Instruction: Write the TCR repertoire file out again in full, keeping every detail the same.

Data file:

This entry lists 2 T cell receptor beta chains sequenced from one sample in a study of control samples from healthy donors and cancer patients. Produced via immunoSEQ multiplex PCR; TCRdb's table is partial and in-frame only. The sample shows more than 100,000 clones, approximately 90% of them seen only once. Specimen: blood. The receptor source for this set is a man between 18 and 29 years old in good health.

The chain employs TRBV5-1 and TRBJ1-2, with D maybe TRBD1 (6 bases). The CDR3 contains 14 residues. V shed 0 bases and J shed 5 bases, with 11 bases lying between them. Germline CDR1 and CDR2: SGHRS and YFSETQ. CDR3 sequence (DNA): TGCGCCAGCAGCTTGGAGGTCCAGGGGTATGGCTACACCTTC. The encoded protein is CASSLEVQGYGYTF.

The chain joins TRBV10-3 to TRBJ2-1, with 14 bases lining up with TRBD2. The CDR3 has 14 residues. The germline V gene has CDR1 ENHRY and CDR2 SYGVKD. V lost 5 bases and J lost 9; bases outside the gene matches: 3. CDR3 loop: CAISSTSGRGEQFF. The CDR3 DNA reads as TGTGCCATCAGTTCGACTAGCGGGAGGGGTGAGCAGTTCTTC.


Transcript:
This entry lists 2 T cell receptor beta chains sequenced from one sample in a study of control samples from healthy donors and cancer patients. Produced via immunoSEQ multiplex PCR; TCRdb's table is partial and in-frame only. The sample shows more than 100,000 clones, approximately 90% of them seen only once. Specimen: blood. The receptor source for this set is a man between 18 and 29 years old in good health.

The chain employs TRBV5-1 and TRBJ1-2, with D maybe TRBD1 (6 bases). The CDR3 contains 14 residues. V shed 0 bases and J shed 5 bases, with 11 bases lying between them. Germline CDR1 and CDR2: SGHRS and YFSETQ. CDR3 sequence (DNA): TGCGCCAGCAGCTTGGAGGTCCAGGGGTATGGCTACACCTTC. The encoded protein is CASSLEVQGYGYTF.

The chain joins TRBV10-3 to TRBJ2-1, with 14 bases lining up with TRBD2. The CDR3 has 14 residues. The germline V gene has CDR1 ENHRY and CDR2 SYGVKD. V lost 5 bases and J lost 9; bases outside the gene matches: 3. CDR3 loop: CAISSTSGRGEQFF. The CDR3 DNA reads as TGTGCCATCAGTTCGACTAGCGGGAGGGGTGAGCAGTTCTTC.